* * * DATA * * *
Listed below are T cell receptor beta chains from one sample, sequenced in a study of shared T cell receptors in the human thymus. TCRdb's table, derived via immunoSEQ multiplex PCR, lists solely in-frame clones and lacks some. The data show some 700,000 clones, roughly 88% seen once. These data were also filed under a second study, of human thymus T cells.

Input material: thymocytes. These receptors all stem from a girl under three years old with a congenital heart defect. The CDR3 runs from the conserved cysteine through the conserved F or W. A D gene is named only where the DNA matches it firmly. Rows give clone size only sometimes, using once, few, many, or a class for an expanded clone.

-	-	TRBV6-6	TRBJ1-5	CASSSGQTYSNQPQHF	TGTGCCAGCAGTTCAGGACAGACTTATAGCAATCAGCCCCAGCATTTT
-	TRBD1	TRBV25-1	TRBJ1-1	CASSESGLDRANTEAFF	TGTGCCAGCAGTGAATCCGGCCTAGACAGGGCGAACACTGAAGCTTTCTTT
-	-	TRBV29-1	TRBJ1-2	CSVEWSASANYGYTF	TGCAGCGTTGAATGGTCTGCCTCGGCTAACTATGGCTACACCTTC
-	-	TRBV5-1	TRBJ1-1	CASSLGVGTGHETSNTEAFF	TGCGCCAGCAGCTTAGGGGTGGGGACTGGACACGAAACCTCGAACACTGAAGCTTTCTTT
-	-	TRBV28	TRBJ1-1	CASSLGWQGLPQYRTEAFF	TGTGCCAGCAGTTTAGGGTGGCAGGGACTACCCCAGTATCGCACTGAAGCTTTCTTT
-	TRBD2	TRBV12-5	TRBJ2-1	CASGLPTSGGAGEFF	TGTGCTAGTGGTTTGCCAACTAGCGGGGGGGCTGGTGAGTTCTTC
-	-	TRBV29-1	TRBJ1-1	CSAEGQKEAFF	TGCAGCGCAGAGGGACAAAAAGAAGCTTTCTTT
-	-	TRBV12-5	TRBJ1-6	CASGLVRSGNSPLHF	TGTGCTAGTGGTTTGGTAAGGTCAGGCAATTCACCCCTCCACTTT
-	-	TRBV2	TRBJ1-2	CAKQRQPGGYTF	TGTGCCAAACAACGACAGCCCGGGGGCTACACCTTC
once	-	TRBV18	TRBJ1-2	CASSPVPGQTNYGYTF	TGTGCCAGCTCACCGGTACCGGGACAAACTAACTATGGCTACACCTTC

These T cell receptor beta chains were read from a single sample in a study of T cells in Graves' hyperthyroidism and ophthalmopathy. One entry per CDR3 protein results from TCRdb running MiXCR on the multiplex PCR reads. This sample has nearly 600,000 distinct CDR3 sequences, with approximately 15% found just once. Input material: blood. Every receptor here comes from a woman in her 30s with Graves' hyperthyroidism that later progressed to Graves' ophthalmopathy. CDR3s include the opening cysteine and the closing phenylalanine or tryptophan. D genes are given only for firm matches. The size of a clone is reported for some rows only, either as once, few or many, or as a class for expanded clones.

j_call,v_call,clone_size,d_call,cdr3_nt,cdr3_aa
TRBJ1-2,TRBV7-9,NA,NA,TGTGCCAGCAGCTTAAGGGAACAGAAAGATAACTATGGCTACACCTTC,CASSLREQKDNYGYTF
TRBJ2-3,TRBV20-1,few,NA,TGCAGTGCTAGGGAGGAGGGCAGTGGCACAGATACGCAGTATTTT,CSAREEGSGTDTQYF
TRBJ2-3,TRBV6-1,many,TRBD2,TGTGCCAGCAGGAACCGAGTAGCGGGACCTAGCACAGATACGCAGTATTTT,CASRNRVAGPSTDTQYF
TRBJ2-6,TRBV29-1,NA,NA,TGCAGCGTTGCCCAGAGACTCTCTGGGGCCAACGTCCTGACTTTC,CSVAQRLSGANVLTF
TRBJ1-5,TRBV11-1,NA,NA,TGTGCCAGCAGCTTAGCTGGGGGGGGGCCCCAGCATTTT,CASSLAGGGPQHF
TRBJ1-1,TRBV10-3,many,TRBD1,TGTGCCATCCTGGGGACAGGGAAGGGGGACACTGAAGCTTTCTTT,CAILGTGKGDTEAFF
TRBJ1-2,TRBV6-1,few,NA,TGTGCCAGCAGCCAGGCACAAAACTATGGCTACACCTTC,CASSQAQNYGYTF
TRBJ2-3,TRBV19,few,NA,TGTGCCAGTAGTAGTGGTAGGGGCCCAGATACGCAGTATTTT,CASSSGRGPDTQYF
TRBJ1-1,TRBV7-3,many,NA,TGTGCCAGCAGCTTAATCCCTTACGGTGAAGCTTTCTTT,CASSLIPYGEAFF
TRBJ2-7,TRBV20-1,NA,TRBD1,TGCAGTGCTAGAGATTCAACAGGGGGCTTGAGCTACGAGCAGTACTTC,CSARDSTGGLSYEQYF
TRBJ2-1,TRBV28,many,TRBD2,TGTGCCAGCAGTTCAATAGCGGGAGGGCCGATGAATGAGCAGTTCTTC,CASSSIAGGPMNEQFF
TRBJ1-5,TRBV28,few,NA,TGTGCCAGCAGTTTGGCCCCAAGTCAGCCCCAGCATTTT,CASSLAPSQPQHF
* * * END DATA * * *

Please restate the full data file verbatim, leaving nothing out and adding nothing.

Listed below are T cell receptor beta chains from one sample, sequenced in a study of shared T cell receptors in the human thymus. TCRdb's table, derived via immunoSEQ multiplex PCR, lists solely in-frame clones and lacks some. The data show some 700,000 clones, roughly 88% seen once. These data were also filed under a second study, of human thymus T cells.

Input material: thymocytes. These receptors all stem from a girl under three years old with a congenital heart defect. The CDR3 runs from the conserved cysteine through the conserved F or W. A D gene is named only where the DNA matches it firmly. Rows give clone size only sometimes, using once, few, many, or a class for an expanded clone.

-	-	TRBV6-6	TRBJ1-5	CASSSGQTYSNQPQHF	TGTGCCAGCAGTTCAGGACAGACTTATAGCAATCAGCCCCAGCATTTT
-	TRBD1	TRBV25-1	TRBJ1-1	CASSESGLDRANTEAFF	TGTGCCAGCAGTGAATCCGGCCTAGACAGGGCGAACACTGAAGCTTTCTTT
-	-	TRBV29-1	TRBJ1-2	CSVEWSASANYGYTF	TGCAGCGTTGAATGGTCTGCCTCGGCTAACTATGGCTACACCTTC
-	-	TRBV5-1	TRBJ1-1	CASSLGVGTGHETSNTEAFF	TGCGCCAGCAGCTTAGGGGTGGGGACTGGACACGAAACCTCGAACACTGAAGCTTTCTTT
-	-	TRBV28	TRBJ1-1	CASSLGWQGLPQYRTEAFF	TGTGCCAGCAGTTTAGGGTGGCAGGGACTACCCCAGTATCGCACTGAAGCTTTCTTT
-	TRBD2	TRBV12-5	TRBJ2-1	CASGLPTSGGAGEFF	TGTGCTAGTGGTTTGCCAACTAGCGGGGGGGCTGGTGAGTTCTTC
-	-	TRBV29-1	TRBJ1-1	CSAEGQKEAFF	TGCAGCGCAGAGGGACAAAAAGAAGCTTTCTTT
-	-	TRBV12-5	TRBJ1-6	CASGLVRSGNSPLHF	TGTGCTAGTGGTTTGGTAAGGTCAGGCAATTCACCCCTCCACTTT
-	-	TRBV2	TRBJ1-2	CAKQRQPGGYTF	TGTGCCAAACAACGACAGCCCGGGGGCTACACCTTC
once	-	TRBV18	TRBJ1-2	CASSPVPGQTNYGYTF	TGTGCCAGCTCACCGGTACCGGGACAAACTAACTATGGCTACACCTTC

These T cell receptor beta chains were read from a single sample in a study of T cells in Graves' hyperthyroidism and ophthalmopathy. One entry per CDR3 protein results from TCRdb running MiXCR on the multiplex PCR reads. This sample has nearly 600,000 distinct CDR3 sequences, with approximately 15% found just once. Input material: blood. Every receptor here comes from a woman in her 30s with Graves' hyperthyroidism that later progressed to Graves' ophthalmopathy. CDR3s include the opening cysteine and the closing phenylalanine or tryptophan. D genes are given only for firm matches. The size of a clone is reported for some rows only, either as once, few or many, or as a class for expanded clones.

j_call,v_call,clone_size,d_call,cdr3_nt,cdr3_aa
TRBJ1-2,TRBV7-9,NA,NA,TGTGCCAGCAGCTTAAGGGAACAGAAAGATAACTATGGCTACACCTTC,CASSLREQKDNYGYTF
TRBJ2-3,TRBV20-1,few,NA,TGCAGTGCTAGGGAGGAGGGCAGTGGCACAGATACGCAGTATTTT,CSAREEGSGTDTQYF
TRBJ2-3,TRBV6-1,many,TRBD2,TGTGCCAGCAGGAACCGAGTAGCGGGACCTAGCACAGATACGCAGTATTTT,CASRNRVAGPSTDTQYF
TRBJ2-6,TRBV29-1,NA,NA,TGCAGCGTTGCCCAGAGACTCTCTGGGGCCAACGTCCTGACTTTC,CSVAQRLSGANVLTF
TRBJ1-5,TRBV11-1,NA,NA,TGTGCCAGCAGCTTAGCTGGGGGGGGGCCCCAGCATTTT,CASSLAGGGPQHF
TRBJ1-1,TRBV10-3,many,TRBD1,TGTGCCATCCTGGGGACAGGGAAGGGGGACACTGAAGCTTTCTTT,CAILGTGKGDTEAFF
TRBJ1-2,TRBV6-1,few,NA,TGTGCCAGCAGCCAGGCACAAAACTATGGCTACACCTTC,CASSQAQNYGYTF
TRBJ2-3,TRBV19,few,NA,TGTGCCAGTAGTAGTGGTAGGGGCCCAGATACGCAGTATTTT,CASSSGRGPDTQYF
TRBJ1-1,TRBV7-3,many,NA,TGTGCCAGCAGCTTAATCCCTTACGGTGAAGCTTTCTTT,CASSLIPYGEAFF
TRBJ2-7,TRBV20-1,NA,TRBD1,TGCAGTGCTAGAGATTCAACAGGGGGCTTGAGCTACGAGCAGTACTTC,CSARDSTGGLSYEQYF
TRBJ2-1,TRBV28,many,TRBD2,TGTGCCAGCAGTTCAATAGCGGGAGGGCCGATGAATGAGCAGTTCTTC,CASSSIAGGPMNEQFF
TRBJ1-5,TRBV28,few,NA,TGTGCCAGCAGTTTGGCCCCAAGTCAGCCCCAGCATTTT,CASSLAPSQPQHF